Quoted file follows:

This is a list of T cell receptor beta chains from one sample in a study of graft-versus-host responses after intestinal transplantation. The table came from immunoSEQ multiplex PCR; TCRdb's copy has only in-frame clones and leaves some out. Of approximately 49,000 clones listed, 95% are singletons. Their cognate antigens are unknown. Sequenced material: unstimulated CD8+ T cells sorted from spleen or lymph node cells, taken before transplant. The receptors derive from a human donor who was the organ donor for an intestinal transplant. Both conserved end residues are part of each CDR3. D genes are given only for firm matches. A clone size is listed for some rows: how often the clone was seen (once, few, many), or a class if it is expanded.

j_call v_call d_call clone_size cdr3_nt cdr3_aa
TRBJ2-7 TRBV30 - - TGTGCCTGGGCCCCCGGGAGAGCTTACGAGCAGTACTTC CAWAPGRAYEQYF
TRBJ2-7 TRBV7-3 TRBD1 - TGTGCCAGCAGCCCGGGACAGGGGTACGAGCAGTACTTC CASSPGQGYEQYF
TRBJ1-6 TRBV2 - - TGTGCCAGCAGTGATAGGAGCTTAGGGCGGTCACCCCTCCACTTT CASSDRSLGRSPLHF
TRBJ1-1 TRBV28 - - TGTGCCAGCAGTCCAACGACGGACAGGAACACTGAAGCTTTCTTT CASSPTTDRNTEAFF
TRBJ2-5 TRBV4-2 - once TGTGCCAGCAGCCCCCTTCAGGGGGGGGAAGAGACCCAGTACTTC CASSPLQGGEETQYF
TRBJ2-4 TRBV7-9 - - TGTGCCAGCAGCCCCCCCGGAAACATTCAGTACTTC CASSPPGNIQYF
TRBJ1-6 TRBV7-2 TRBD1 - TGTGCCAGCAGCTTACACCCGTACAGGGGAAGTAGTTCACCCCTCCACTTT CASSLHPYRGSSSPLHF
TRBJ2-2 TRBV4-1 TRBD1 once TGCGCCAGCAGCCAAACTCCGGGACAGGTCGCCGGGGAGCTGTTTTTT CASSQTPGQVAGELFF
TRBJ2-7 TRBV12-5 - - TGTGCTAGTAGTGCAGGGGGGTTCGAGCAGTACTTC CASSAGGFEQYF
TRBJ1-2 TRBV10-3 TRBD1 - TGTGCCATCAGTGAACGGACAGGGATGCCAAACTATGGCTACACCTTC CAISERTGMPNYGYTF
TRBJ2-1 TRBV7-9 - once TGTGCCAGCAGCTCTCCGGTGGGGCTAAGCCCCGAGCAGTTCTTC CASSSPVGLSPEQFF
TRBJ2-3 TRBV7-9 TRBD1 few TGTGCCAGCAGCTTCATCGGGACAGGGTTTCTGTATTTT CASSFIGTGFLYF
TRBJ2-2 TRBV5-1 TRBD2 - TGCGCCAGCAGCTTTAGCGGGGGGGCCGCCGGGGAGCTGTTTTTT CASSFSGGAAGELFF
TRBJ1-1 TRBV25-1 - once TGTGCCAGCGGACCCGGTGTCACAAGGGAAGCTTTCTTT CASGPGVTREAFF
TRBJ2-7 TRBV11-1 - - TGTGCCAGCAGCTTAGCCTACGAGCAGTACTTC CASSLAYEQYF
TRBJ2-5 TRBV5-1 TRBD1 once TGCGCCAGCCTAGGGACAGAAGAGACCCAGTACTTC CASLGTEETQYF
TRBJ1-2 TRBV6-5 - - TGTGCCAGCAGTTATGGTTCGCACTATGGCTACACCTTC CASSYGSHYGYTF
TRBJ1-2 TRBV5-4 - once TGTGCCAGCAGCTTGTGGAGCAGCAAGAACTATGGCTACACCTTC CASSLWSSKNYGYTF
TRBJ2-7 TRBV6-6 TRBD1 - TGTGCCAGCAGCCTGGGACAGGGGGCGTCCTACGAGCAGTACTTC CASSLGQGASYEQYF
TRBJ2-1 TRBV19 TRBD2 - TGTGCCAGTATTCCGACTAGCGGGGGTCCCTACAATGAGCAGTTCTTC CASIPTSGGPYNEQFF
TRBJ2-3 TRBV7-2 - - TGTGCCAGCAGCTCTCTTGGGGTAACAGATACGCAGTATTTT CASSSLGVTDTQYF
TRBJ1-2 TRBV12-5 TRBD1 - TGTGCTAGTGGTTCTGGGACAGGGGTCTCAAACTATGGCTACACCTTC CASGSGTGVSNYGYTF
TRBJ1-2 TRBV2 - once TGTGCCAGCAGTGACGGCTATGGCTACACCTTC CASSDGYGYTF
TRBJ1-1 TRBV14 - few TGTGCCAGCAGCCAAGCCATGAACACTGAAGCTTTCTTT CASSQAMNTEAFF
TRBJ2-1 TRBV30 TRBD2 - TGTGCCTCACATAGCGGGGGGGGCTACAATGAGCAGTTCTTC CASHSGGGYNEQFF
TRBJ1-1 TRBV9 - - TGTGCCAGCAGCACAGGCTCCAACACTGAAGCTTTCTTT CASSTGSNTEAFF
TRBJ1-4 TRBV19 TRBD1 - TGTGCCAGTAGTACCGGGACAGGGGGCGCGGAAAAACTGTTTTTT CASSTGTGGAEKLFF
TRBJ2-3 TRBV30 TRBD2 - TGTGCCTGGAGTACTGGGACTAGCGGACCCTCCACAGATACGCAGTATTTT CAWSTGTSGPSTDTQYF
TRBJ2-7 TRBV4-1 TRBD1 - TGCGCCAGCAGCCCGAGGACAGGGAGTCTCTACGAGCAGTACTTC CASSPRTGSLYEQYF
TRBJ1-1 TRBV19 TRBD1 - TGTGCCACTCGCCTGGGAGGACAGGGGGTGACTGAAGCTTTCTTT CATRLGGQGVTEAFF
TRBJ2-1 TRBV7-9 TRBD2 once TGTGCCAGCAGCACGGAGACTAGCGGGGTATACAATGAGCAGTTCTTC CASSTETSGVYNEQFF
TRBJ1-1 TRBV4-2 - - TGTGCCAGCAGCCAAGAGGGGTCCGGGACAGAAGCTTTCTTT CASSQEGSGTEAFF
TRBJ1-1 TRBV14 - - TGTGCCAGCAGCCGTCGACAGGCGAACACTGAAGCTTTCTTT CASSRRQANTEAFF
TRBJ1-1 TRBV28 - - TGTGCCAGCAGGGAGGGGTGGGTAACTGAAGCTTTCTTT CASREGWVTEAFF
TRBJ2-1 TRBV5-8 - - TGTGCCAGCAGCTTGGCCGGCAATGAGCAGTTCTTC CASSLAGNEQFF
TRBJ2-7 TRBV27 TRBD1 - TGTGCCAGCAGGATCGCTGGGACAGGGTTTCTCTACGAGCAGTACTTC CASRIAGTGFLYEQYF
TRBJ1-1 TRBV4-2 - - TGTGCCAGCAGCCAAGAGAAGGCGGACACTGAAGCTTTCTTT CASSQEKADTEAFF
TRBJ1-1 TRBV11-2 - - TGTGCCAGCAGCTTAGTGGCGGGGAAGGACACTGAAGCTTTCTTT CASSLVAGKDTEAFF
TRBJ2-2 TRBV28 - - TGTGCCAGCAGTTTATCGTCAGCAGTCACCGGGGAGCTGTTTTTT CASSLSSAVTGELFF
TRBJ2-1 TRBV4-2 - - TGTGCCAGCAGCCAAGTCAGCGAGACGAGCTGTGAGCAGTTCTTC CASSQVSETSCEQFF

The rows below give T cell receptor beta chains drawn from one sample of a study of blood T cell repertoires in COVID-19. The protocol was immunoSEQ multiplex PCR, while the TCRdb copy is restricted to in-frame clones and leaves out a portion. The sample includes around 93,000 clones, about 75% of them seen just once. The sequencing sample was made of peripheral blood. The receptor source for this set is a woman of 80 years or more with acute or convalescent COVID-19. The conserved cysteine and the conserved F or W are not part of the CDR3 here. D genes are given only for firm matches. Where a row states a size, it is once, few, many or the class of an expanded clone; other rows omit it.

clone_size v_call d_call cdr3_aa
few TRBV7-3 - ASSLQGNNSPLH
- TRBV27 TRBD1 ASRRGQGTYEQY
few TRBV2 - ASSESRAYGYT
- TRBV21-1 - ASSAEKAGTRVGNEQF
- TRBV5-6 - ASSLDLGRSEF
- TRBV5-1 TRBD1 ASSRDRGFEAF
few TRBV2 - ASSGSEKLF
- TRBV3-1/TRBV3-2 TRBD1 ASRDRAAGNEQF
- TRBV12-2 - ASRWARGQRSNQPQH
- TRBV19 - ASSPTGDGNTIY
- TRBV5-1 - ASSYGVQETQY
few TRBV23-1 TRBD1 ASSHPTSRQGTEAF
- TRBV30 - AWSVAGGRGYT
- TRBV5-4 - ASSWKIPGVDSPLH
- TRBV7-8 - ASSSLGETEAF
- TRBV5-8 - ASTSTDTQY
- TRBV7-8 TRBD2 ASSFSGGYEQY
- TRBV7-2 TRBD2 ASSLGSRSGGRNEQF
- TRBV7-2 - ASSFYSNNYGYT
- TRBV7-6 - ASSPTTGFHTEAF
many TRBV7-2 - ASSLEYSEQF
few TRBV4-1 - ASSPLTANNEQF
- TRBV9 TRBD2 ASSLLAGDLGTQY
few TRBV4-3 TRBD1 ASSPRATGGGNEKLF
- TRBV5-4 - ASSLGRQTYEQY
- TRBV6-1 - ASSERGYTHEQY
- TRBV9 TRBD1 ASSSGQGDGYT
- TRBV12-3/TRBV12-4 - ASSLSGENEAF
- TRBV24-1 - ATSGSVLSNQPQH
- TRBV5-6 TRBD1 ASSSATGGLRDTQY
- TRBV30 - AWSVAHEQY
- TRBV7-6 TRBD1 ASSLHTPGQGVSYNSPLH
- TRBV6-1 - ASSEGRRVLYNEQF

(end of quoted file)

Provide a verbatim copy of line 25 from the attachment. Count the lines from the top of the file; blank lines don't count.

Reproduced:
TRBJ1-2 TRBV2 - once TGTGCCAGCAGTGACGGCTATGGCTACACCTTC CASSDGYGYTF